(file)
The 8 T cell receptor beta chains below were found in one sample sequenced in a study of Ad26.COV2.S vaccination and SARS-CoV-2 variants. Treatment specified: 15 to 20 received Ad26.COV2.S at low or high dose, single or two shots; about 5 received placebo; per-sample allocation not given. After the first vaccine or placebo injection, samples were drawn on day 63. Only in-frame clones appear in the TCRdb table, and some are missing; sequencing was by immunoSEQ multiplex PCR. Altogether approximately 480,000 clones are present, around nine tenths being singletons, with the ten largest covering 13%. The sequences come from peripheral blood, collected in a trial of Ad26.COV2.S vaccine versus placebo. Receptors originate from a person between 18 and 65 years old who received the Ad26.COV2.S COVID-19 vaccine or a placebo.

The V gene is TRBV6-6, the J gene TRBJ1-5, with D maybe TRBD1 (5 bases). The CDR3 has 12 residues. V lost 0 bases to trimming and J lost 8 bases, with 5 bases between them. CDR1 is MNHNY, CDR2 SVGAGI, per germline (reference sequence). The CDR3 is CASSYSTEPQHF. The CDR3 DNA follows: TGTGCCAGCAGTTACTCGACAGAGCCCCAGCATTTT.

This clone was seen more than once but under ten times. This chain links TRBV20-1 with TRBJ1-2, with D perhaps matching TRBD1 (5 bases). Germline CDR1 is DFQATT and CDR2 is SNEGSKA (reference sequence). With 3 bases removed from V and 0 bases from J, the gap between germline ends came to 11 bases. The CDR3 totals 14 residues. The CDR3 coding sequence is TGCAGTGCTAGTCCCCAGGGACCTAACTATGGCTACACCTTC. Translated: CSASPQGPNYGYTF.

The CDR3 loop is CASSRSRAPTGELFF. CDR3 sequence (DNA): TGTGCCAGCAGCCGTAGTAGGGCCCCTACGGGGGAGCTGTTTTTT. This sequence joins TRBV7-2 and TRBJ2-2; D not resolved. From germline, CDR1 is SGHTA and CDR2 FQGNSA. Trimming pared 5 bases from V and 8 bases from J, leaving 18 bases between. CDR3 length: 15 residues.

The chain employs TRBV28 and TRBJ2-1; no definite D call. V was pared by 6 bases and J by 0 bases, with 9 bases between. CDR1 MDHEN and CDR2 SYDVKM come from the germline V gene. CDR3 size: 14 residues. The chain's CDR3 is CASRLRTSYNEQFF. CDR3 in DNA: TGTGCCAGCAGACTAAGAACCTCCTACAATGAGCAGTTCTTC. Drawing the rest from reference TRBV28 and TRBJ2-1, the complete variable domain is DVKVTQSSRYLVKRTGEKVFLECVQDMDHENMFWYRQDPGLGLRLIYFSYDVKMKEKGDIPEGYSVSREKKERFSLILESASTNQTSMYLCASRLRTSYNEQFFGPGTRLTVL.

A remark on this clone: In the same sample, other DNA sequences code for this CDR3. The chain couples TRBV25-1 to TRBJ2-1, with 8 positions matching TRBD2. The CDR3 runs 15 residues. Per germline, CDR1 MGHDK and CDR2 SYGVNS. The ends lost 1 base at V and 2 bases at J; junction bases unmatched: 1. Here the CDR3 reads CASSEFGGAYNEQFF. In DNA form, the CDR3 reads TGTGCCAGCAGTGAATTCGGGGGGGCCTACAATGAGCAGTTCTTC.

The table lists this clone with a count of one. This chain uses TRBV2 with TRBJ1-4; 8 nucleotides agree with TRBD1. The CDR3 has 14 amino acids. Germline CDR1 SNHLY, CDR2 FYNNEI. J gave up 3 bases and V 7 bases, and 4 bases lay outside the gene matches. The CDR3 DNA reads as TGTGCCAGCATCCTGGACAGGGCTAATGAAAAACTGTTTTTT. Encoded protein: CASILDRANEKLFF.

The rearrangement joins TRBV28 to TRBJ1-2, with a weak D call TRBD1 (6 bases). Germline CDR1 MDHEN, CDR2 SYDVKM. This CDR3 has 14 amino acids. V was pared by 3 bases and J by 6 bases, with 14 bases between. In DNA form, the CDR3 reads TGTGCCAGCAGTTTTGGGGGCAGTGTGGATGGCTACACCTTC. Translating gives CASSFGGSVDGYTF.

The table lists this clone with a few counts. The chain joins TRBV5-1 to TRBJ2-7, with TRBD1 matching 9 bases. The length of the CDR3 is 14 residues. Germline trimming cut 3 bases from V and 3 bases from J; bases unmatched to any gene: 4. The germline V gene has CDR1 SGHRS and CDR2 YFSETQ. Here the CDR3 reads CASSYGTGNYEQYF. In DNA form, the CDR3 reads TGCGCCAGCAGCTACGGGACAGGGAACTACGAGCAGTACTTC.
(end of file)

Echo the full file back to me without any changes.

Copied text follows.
The 8 T cell receptor beta chains below were found in one sample sequenced in a study of Ad26.COV2.S vaccination and SARS-CoV-2 variants. Treatment specified: 15 to 20 received Ad26.COV2.S at low or high dose, single or two shots; about 5 received placebo; per-sample allocation not given. After the first vaccine or placebo injection, samples were drawn on day 63. Only in-frame clones appear in the TCRdb table, and some are missing; sequencing was by immunoSEQ multiplex PCR. Altogether approximately 480,000 clones are present, around nine tenths being singletons, with the ten largest covering 13%. The sequences come from peripheral blood, collected in a trial of Ad26.COV2.S vaccine versus placebo. Receptors originate from a person between 18 and 65 years old who received the Ad26.COV2.S COVID-19 vaccine or a placebo.

The V gene is TRBV6-6, the J gene TRBJ1-5, with D maybe TRBD1 (5 bases). The CDR3 has 12 residues. V lost 0 bases to trimming and J lost 8 bases, with 5 bases between them. CDR1 is MNHNY, CDR2 SVGAGI, per germline (reference sequence). The CDR3 is CASSYSTEPQHF. The CDR3 DNA follows: TGTGCCAGCAGTTACTCGACAGAGCCCCAGCATTTT.

This clone was seen more than once but under ten times. This chain links TRBV20-1 with TRBJ1-2, with D perhaps matching TRBD1 (5 bases). Germline CDR1 is DFQATT and CDR2 is SNEGSKA (reference sequence). With 3 bases removed from V and 0 bases from J, the gap between germline ends came to 11 bases. The CDR3 totals 14 residues. The CDR3 coding sequence is TGCAGTGCTAGTCCCCAGGGACCTAACTATGGCTACACCTTC. Translated: CSASPQGPNYGYTF.

The CDR3 loop is CASSRSRAPTGELFF. CDR3 sequence (DNA): TGTGCCAGCAGCCGTAGTAGGGCCCCTACGGGGGAGCTGTTTTTT. This sequence joins TRBV7-2 and TRBJ2-2; D not resolved. From germline, CDR1 is SGHTA and CDR2 FQGNSA. Trimming pared 5 bases from V and 8 bases from J, leaving 18 bases between. CDR3 length: 15 residues.

The chain employs TRBV28 and TRBJ2-1; no definite D call. V was pared by 6 bases and J by 0 bases, with 9 bases between. CDR1 MDHEN and CDR2 SYDVKM come from the germline V gene. CDR3 size: 14 residues. The chain's CDR3 is CASRLRTSYNEQFF. CDR3 in DNA: TGTGCCAGCAGACTAAGAACCTCCTACAATGAGCAGTTCTTC. Drawing the rest from reference TRBV28 and TRBJ2-1, the complete variable domain is DVKVTQSSRYLVKRTGEKVFLECVQDMDHENMFWYRQDPGLGLRLIYFSYDVKMKEKGDIPEGYSVSREKKERFSLILESASTNQTSMYLCASRLRTSYNEQFFGPGTRLTVL.

A remark on this clone: In the same sample, other DNA sequences code for this CDR3. The chain couples TRBV25-1 to TRBJ2-1, with 8 positions matching TRBD2. The CDR3 runs 15 residues. Per germline, CDR1 MGHDK and CDR2 SYGVNS. The ends lost 1 base at V and 2 bases at J; junction bases unmatched: 1. Here the CDR3 reads CASSEFGGAYNEQFF. In DNA form, the CDR3 reads TGTGCCAGCAGTGAATTCGGGGGGGCCTACAATGAGCAGTTCTTC.

The table lists this clone with a count of one. This chain uses TRBV2 with TRBJ1-4; 8 nucleotides agree with TRBD1. The CDR3 has 14 amino acids. Germline CDR1 SNHLY, CDR2 FYNNEI. J gave up 3 bases and V 7 bases, and 4 bases lay outside the gene matches. The CDR3 DNA reads as TGTGCCAGCATCCTGGACAGGGCTAATGAAAAACTGTTTTTT. Encoded protein: CASILDRANEKLFF.

The rearrangement joins TRBV28 to TRBJ1-2, with a weak D call TRBD1 (6 bases). Germline CDR1 MDHEN, CDR2 SYDVKM. This CDR3 has 14 amino acids. V was pared by 3 bases and J by 6 bases, with 14 bases between. In DNA form, the CDR3 reads TGTGCCAGCAGTTTTGGGGGCAGTGTGGATGGCTACACCTTC. Translating gives CASSFGGSVDGYTF.

The table lists this clone with a few counts. The chain joins TRBV5-1 to TRBJ2-7, with TRBD1 matching 9 bases. The length of the CDR3 is 14 residues. Germline trimming cut 3 bases from V and 3 bases from J; bases unmatched to any gene: 4. The germline V gene has CDR1 SGHRS and CDR2 YFSETQ. Here the CDR3 reads CASSYGTGNYEQYF. In DNA form, the CDR3 reads TGCGCCAGCAGCTACGGGACAGGGAACTACGAGCAGTACTTC.